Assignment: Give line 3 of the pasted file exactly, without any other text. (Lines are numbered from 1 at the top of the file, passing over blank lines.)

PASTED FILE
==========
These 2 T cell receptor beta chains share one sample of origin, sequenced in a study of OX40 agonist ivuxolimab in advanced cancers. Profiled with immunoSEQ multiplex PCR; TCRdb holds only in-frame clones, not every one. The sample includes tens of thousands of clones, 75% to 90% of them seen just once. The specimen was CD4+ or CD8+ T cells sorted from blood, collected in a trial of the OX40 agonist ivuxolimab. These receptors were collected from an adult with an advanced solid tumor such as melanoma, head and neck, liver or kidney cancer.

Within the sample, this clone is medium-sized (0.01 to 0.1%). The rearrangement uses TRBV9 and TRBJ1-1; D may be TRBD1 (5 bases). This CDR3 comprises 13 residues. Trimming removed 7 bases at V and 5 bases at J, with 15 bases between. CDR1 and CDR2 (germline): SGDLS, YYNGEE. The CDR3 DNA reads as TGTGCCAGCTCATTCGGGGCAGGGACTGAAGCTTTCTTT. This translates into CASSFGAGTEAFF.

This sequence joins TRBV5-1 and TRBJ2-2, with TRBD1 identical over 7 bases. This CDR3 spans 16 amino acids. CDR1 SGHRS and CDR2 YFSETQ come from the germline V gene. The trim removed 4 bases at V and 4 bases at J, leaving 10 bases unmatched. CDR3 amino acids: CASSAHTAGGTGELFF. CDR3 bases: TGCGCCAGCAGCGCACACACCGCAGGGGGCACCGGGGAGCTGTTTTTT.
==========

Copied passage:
This sequence joins TRBV5-1 and TRBJ2-2, with TRBD1 identical over 7 bases. This CDR3 spans 16 amino acids. CDR1 SGHRS and CDR2 YFSETQ come from the germline V gene. The trim removed 4 bases at V and 4 bases at J, leaving 10 bases unmatched. CDR3 amino acids: CASSAHTAGGTGELFF. CDR3 bases: TGCGCCAGCAGCGCACACACCGCAGGGGGCACCGGGGAGCTGTTTTTT.